By Heather Hale
They’re going to cut the arts.
When parents hear about school cuts, they automatically assume arts and music programming will cease to exist in their child’s school.
It is certainly my greatest fear as a parent.
What if my oldest son had no orchestra twice a week? How would my middle child feel if he lost his beloved art teacher? What would our schools look like without any arts programs?
Losing the arts completely is a hot topic for parents, however, the reality is more subtle and much more alarming. Schools rarely eliminate art departments, but when backed into a budgetary corner, administrators scale back offerings, overcrowd classrooms, and eliminate creative and travel opportunities. All of this breeds mediocrity and dampens student enthusiasm.
Great Falls’ beloved arts programming is already in serious trouble.
After ten years of school mill levy failures, our flagship music and art programs are struggling. The decline will continue until voters step up. Dusty Molyneaux, Fine Arts Department Supervisor for Great Falls Public Schools, oversees the 4,000-plus students who participate in arts programming each school year and their teachers. Despite wide popularity, his budgets are being cut back as class sizes swell.
“For general music, this becomes problematic, especially at middle school,” he said. “Thirty-five kids in some classes now—that is a lot of students to try and teach! Even when we have teachers backing each other, that is 70 students for two teachers.”
It’s not just large classes creating headaches for music teachers and students.
“We have instruments that have been in service since the 1960s, and maybe some older” Molyneaux said. “But I don’t have the resources to buy lots of brand-new instruments to replenish our inventory. It is a struggle trying to keep everything in workable condition.”
“In art, we have many old kilns that could break down at any moment,” he added, “and our budget for art supplies gets smaller and smaller every year, so teachers have to be really creative with finding supply sources and coming up with projects that use limited materials.”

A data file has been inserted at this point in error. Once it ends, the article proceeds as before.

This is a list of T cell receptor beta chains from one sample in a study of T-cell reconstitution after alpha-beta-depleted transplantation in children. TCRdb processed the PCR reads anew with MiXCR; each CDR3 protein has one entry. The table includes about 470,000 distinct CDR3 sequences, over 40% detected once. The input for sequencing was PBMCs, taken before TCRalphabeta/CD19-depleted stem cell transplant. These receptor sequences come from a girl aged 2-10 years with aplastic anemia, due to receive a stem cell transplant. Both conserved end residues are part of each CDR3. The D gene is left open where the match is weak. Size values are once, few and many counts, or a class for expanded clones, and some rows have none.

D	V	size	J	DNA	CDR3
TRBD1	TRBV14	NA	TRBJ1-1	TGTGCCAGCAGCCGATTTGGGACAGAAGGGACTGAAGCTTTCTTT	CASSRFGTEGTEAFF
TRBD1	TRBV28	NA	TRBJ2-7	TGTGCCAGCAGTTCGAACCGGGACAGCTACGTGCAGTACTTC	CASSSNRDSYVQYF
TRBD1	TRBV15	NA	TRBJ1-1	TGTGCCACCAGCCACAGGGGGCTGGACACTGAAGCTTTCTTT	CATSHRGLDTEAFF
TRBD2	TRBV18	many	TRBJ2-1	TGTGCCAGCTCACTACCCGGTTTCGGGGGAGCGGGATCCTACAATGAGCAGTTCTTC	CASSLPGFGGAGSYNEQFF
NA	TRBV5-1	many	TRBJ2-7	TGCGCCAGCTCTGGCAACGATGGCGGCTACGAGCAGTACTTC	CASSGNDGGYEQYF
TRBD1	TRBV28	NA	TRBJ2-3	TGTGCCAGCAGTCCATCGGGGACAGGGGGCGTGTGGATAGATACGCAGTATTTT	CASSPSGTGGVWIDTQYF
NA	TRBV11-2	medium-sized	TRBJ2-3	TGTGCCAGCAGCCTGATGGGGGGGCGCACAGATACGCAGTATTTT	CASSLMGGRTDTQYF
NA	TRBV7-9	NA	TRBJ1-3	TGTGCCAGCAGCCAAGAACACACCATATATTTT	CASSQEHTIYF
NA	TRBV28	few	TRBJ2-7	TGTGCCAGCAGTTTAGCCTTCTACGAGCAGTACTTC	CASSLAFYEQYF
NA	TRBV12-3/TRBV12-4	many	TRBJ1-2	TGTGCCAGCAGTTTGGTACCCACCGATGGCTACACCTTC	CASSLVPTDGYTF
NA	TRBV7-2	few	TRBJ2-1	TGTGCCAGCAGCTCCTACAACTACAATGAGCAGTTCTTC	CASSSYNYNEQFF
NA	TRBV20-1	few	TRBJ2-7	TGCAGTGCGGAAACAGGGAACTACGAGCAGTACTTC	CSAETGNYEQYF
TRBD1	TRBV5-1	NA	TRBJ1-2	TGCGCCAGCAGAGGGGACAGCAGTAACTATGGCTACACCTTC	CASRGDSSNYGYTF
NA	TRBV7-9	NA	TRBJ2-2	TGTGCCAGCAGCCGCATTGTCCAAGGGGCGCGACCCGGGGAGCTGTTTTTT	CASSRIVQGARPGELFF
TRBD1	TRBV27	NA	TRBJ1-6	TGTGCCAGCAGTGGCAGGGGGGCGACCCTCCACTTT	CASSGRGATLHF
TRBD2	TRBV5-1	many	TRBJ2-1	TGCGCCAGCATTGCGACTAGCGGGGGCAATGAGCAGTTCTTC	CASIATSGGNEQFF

If voters continue to vote against full funding, further cuts will come.
“The travel budget would be the next to get hit,” Molyneaux said. “That would mean AA Festivals, All-State, art trips, and Northwest Conference trips would all have to be paid for by students and parents, and the little that I am able to afford now for teacher professional development would be cut even further.”
Forcing parents to pay for participation in arts programming will further the economic educational divide.
It’s simply not fair that some students will be forced out of life-changing programming because of bad politics.
GFPS music programs led me to music school at the University of Idaho then back home to play with the Great Falls Symphony. Orchestra tour and Double AA Orchestra Festival remains my favorite high school memories, and I always took for granted that those programs would be around for my three sons.
Now, as a parent, I’m facing the very real prospect that these opportunities may go away, just like the Environmental Ed field trips I enjoyed so much as a kid.
Overcrowded classrooms and broken-down supplies do not have to be our norm.
Molyneaux sees a brighter future for the arts if voters step up in the coming years, and his version of the future includes economic development and revitalization for everyone in our city.
“Great Falls should be the arts capital of Montana,” he said.
“We have a great symphony, two fantastic museums, and some decent infrastructure. We have a fantastic working relationship between the public schools and these organizations as well. We are centrally located and can be a draw for state-wide events. We just need people to support the creative elements in our community more. At one time Great Falls was the musical center of the universe as things passed through here from Minneapolis to Seattle and Denver to Calgary. I would love to put us back on that map.”
As parents and citizens, we have the power to make that vision a reality.
My kids, your kids, and all kids deserve the opportunity to express themselves through the arts. Supporting our school district through responsible funding measures allows educators to provide programming that benefits generations of Great Falls residents.
Arts programming is vital to our kids’ success, especially in our ever-changing job market.
“In a society where a lot of the job opportunities that will be available to kids in school today are not even in existence currently, kids need to be creative, independent thinkers that also know how to discipline themselves and work collaboratively with others,” Molyneaux said.
“They need to be able to focus on details, and also be able to see the big picture as needed. The arts are perfect training for the future!”
You can support arts in Great Falls by voting YES next spring on the elementary levy.
Want to do even more? KEY is always looking for volunteers! Go to kidseducationyes.com for more information.